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SIR JOHN FROISSART Chronicles of England, France, Spain and the adjoining countries from the latter part of the reign of Edward II to the coronation of Henry IV. Vol.2

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SIR JOHN FROISSART
Chronicles of England, France, Spain and the adjoining countries from the latter part of the reign of Edward II to the coronation of Henry IV. Vol.2
page 391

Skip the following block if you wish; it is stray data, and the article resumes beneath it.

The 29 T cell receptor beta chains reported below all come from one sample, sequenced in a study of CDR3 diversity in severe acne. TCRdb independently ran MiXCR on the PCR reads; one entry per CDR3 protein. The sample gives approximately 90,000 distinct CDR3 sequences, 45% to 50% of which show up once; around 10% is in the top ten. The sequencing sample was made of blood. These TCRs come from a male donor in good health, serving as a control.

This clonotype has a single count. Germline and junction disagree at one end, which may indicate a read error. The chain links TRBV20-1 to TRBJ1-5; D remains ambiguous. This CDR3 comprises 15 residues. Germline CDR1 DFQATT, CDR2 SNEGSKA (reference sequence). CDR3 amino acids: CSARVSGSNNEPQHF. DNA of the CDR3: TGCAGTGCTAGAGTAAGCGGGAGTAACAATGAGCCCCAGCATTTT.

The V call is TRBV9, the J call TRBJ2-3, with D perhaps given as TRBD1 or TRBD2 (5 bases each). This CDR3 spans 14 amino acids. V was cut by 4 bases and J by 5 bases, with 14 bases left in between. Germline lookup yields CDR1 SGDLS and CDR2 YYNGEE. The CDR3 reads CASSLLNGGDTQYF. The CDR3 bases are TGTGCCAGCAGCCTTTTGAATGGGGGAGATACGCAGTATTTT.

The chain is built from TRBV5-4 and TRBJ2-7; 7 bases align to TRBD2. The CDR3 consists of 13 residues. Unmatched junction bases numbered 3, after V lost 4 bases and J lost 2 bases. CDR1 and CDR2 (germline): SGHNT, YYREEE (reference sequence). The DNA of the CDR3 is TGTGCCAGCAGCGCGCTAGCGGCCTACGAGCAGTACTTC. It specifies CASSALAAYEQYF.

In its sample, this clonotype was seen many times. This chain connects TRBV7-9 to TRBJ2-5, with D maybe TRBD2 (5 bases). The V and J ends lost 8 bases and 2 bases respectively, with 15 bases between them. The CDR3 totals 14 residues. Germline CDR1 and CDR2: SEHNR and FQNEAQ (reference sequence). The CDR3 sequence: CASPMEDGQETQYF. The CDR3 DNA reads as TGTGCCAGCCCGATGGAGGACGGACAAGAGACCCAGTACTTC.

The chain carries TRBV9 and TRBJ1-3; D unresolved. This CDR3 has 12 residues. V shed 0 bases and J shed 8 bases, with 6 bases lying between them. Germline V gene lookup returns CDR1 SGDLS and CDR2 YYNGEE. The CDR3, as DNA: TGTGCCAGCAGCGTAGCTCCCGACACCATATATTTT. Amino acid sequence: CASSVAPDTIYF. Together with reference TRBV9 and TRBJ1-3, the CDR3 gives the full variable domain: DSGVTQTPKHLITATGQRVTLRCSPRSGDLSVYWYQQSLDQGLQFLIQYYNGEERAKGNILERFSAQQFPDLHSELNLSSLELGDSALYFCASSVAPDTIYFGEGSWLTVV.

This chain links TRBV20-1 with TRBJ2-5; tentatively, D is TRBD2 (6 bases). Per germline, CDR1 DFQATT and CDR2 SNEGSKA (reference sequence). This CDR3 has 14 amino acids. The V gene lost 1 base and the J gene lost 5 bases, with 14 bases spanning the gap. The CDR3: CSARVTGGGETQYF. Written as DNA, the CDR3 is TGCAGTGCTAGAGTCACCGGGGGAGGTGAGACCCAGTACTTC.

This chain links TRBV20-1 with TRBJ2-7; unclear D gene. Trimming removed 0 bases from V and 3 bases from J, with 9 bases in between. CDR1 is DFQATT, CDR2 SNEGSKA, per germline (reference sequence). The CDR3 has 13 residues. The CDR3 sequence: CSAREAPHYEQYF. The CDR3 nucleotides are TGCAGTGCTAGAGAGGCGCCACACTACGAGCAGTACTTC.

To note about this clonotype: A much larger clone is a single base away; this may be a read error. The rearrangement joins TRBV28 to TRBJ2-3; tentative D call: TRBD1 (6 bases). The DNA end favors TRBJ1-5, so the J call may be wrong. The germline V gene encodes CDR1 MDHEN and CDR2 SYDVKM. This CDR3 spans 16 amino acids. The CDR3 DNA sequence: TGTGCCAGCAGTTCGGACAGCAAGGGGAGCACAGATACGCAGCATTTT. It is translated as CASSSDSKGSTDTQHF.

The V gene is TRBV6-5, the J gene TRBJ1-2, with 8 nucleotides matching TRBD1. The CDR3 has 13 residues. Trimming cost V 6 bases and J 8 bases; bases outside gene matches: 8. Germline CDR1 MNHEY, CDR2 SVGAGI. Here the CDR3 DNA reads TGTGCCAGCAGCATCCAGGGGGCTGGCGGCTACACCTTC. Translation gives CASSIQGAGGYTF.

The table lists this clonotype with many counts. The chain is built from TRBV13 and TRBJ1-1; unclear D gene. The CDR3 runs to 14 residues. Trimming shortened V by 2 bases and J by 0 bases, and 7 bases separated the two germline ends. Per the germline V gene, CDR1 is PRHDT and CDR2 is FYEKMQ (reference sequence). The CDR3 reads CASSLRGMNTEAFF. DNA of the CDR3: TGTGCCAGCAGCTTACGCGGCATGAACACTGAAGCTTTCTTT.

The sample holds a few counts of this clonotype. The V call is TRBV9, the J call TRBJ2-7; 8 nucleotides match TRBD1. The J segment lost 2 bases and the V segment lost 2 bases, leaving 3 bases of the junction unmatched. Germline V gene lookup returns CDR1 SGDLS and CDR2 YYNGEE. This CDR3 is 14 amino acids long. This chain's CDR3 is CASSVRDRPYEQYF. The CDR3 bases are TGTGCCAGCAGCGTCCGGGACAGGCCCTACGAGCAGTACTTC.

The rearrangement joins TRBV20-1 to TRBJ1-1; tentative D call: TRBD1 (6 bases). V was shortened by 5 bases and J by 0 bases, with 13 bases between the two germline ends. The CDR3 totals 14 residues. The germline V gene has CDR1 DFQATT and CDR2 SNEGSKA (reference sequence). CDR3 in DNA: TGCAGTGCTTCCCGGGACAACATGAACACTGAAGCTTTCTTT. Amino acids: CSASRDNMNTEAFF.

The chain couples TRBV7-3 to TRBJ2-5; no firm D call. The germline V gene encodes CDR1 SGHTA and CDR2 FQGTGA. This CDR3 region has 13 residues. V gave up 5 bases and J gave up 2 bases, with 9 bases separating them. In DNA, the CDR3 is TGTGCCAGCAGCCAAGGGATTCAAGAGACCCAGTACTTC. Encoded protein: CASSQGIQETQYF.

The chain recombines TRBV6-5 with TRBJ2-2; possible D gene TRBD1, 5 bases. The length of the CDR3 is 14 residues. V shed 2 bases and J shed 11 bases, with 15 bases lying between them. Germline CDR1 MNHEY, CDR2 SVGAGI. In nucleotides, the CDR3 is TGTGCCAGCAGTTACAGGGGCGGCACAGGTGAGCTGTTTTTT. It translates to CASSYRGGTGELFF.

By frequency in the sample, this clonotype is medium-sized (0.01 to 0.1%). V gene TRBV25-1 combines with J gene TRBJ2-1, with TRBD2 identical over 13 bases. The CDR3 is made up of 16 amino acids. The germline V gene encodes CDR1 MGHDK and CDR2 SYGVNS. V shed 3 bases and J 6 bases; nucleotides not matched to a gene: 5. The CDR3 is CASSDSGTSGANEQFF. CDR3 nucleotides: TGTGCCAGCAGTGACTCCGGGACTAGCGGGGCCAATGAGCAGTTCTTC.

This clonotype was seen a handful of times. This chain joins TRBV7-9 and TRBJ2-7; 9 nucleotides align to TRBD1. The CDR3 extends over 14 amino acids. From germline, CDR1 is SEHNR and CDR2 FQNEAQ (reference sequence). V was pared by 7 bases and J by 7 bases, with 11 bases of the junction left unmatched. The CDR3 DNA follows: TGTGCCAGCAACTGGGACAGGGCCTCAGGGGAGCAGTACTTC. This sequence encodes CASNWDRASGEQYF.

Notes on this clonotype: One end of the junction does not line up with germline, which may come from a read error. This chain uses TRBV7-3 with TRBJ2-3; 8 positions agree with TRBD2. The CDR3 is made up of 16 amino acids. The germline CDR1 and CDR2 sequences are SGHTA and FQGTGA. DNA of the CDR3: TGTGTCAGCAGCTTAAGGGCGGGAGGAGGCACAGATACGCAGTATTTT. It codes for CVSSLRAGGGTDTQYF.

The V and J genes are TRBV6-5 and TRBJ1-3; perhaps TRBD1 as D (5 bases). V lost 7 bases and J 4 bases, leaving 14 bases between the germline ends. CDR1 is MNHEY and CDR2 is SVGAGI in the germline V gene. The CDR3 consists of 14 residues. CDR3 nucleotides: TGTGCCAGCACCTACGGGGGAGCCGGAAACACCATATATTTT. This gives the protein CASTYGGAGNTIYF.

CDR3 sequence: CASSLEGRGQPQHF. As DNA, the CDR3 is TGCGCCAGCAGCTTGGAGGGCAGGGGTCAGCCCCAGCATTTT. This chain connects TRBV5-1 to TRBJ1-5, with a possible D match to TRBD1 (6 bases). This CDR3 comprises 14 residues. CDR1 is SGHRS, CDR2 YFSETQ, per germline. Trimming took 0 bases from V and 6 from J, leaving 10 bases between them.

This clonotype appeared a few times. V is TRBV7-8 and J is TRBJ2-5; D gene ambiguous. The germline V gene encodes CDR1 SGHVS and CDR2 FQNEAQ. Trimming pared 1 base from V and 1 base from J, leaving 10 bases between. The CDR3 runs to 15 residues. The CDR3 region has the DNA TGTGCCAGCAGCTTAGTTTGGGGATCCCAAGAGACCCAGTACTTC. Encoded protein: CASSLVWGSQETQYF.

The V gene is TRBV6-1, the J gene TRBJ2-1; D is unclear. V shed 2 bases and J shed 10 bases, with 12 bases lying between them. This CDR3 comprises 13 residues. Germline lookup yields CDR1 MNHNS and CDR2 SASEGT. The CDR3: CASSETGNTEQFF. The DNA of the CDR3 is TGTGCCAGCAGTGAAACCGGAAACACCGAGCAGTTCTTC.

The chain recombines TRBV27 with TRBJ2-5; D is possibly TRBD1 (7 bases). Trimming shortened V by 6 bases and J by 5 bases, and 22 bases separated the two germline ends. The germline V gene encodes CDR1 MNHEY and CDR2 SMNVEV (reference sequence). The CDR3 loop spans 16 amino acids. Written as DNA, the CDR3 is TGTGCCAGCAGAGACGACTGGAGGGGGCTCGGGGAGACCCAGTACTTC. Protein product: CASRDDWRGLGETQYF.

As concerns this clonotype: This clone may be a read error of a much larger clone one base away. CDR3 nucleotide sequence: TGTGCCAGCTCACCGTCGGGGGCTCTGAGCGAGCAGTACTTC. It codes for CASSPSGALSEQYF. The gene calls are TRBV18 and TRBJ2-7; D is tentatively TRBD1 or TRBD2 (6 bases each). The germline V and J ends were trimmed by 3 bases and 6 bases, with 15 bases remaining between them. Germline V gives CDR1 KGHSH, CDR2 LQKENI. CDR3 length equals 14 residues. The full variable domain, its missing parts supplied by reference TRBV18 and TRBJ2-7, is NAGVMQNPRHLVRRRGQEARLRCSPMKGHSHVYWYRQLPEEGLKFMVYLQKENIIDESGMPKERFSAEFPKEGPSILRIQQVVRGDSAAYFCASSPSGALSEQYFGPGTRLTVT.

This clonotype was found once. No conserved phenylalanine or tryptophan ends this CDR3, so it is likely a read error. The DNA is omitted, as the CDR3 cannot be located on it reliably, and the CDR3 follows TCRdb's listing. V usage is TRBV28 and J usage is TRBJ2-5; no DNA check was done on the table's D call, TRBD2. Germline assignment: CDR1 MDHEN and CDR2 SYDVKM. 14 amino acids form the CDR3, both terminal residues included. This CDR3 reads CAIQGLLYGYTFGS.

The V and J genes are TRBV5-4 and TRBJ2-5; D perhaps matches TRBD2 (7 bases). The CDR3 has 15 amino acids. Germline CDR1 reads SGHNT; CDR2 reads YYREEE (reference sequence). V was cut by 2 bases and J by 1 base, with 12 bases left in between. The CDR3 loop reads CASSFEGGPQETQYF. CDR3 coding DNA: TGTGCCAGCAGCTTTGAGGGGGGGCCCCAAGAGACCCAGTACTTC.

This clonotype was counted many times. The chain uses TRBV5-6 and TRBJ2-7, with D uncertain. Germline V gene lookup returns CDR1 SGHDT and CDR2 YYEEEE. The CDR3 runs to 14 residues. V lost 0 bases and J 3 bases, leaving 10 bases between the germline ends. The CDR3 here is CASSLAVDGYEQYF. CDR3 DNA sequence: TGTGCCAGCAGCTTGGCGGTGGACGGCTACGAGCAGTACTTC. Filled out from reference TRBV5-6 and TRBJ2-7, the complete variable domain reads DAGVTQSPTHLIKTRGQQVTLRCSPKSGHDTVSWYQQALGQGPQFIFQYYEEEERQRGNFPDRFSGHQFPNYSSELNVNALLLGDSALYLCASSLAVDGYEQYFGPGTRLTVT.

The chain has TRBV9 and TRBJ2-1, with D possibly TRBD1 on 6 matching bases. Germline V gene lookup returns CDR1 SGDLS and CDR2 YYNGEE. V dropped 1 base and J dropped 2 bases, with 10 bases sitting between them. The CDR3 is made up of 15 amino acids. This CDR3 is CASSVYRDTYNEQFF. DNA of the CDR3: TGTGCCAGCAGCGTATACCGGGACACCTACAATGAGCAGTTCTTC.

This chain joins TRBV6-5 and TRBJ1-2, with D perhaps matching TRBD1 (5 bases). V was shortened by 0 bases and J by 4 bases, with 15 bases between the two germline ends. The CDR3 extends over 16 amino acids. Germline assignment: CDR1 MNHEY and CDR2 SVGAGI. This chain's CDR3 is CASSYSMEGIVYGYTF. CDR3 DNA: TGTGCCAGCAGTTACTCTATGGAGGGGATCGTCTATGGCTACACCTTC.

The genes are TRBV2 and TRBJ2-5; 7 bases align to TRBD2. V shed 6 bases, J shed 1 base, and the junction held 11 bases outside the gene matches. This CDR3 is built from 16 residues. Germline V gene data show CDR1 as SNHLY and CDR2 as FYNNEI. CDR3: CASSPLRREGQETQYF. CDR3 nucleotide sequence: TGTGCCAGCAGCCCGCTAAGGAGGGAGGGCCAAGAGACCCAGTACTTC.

king of Navarre, and' of Ms imprifonment which vexed them forely. It happened one day thai fir William faid to him; c If you will give pae your affiftance, I will furely re-conquer this city and caftle for the king of Na-varre/ r How wilhyou do that ?* replied the citi-zen, € for the governor is ftrongly attached to the French intereft ; and, without having gained the caftle, we dare not fhew ourfelves, for he is mafter of the town and fuburbs/ Sir William anfwered; ' I will tell you : you muft get three or four citizens of your friends, that are of the fame way of think" ing as yourfelf, and fill your houfes well with armed jnen that can be depended on; and I promife you on my head, that we will enter the çaftle by a trick, without incurring any danger/ The citizen was fo aéiive, that he foon collected a hundred of his friends, who were as well inclined as himfelC Sir William went in and out of the town without any Aifpicion; for he had not borne arms in the laft expedition with the lord Philip de Navarre, becaufe the greater part of his property Jay near to Evreux, and the king of France, at the time he conquered Evreux, had made all the landholder* in the neigh-bourhood fwear allegiance to him, otberwife he would have taken pofleffion of their lands ; he had thus only gained outwardly their affeëlions, but their hearts remained attached to the intereft of Navarre. If king John, however, had been in France, tbte fir William would not have dared to attempt what he 376


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